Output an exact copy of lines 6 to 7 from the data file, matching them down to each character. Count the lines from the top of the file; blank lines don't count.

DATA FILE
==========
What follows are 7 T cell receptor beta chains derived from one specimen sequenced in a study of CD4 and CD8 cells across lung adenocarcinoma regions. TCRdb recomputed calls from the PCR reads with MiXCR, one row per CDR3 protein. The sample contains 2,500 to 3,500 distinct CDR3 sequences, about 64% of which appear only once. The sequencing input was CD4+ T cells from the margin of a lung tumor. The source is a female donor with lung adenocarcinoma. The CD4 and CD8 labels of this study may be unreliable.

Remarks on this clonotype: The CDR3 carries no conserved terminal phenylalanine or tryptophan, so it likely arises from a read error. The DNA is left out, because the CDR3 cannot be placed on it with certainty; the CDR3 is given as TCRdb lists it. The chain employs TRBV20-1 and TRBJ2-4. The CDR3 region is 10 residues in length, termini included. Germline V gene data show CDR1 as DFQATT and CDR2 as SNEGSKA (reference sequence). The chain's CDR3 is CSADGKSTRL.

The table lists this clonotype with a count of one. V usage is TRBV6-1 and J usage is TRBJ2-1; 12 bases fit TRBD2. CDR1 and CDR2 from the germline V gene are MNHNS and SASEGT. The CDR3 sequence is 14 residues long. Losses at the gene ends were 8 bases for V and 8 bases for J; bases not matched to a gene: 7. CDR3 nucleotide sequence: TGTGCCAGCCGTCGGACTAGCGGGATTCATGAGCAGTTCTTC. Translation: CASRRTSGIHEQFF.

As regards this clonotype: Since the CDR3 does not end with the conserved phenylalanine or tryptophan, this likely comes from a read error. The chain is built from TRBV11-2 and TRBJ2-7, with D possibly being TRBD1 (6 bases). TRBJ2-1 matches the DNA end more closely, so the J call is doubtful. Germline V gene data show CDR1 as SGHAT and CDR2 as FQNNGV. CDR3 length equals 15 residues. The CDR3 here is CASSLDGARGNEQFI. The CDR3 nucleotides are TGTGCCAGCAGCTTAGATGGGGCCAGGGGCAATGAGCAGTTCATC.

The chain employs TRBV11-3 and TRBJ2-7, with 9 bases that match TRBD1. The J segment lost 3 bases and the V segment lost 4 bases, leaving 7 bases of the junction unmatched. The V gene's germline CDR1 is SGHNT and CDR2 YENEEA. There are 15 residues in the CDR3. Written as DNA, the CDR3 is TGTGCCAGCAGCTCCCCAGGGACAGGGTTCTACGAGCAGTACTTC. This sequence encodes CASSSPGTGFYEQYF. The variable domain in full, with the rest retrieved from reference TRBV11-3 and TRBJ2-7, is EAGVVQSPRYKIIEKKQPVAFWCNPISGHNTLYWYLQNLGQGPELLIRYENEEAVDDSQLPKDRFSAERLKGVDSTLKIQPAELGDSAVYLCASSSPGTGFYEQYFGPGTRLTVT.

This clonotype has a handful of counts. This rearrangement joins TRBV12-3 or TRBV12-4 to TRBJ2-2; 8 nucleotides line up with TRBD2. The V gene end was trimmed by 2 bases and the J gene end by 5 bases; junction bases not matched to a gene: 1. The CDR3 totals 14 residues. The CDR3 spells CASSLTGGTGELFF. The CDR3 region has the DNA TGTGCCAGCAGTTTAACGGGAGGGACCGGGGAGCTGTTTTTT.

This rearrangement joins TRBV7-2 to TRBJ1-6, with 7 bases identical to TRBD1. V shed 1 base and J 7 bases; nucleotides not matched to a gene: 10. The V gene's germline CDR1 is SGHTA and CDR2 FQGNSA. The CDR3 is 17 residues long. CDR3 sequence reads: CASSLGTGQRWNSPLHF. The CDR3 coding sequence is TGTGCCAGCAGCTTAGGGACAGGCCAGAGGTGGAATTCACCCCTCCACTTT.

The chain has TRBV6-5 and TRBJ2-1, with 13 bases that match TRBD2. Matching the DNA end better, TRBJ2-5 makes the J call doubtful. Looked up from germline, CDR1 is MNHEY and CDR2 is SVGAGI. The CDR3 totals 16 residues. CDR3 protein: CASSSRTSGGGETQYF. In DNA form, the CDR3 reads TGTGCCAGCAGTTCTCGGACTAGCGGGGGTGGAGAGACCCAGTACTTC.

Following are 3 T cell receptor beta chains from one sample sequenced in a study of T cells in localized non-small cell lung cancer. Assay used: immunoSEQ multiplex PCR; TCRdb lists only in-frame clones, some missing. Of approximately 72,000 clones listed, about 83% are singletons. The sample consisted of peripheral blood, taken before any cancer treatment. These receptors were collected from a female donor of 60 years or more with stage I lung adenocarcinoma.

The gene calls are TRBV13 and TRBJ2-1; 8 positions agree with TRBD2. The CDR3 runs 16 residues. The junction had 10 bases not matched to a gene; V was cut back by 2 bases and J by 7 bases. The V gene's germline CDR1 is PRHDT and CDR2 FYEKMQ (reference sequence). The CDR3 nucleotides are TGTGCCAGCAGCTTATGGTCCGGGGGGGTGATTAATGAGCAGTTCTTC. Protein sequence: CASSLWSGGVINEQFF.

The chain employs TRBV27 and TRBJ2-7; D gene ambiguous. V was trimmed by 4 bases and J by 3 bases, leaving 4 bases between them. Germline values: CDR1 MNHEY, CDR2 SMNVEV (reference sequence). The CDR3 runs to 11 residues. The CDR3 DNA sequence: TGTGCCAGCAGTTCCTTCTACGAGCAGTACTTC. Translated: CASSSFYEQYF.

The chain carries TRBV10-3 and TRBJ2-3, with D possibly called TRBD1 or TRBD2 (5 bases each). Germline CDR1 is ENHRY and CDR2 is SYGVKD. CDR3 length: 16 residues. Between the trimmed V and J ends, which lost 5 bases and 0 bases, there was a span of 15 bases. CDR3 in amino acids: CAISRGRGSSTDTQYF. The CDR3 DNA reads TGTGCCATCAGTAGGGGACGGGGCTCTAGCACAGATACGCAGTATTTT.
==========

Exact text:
This clonotype has a handful of counts. This rearrangement joins TRBV12-3 or TRBV12-4 to TRBJ2-2; 8 nucleotides line up with TRBD2. The V gene end was trimmed by 2 bases and the J gene end by 5 bases; junction bases not matched to a gene: 1. The CDR3 totals 14 residues. The CDR3 spells CASSLTGGTGELFF. The CDR3 region has the DNA TGTGCCAGCAGTTTAACGGGAGGGACCGGGGAGCTGTTTTTT.

This rearrangement joins TRBV7-2 to TRBJ1-6, with 7 bases identical to TRBD1. V shed 1 base and J 7 bases; nucleotides not matched to a gene: 10. The V gene's germline CDR1 is SGHTA and CDR2 FQGNSA. The CDR3 is 17 residues long. CDR3 sequence reads: CASSLGTGQRWNSPLHF. The CDR3 coding sequence is TGTGCCAGCAGCTTAGGGACAGGCCAGAGGTGGAATTCACCCCTCCACTTT.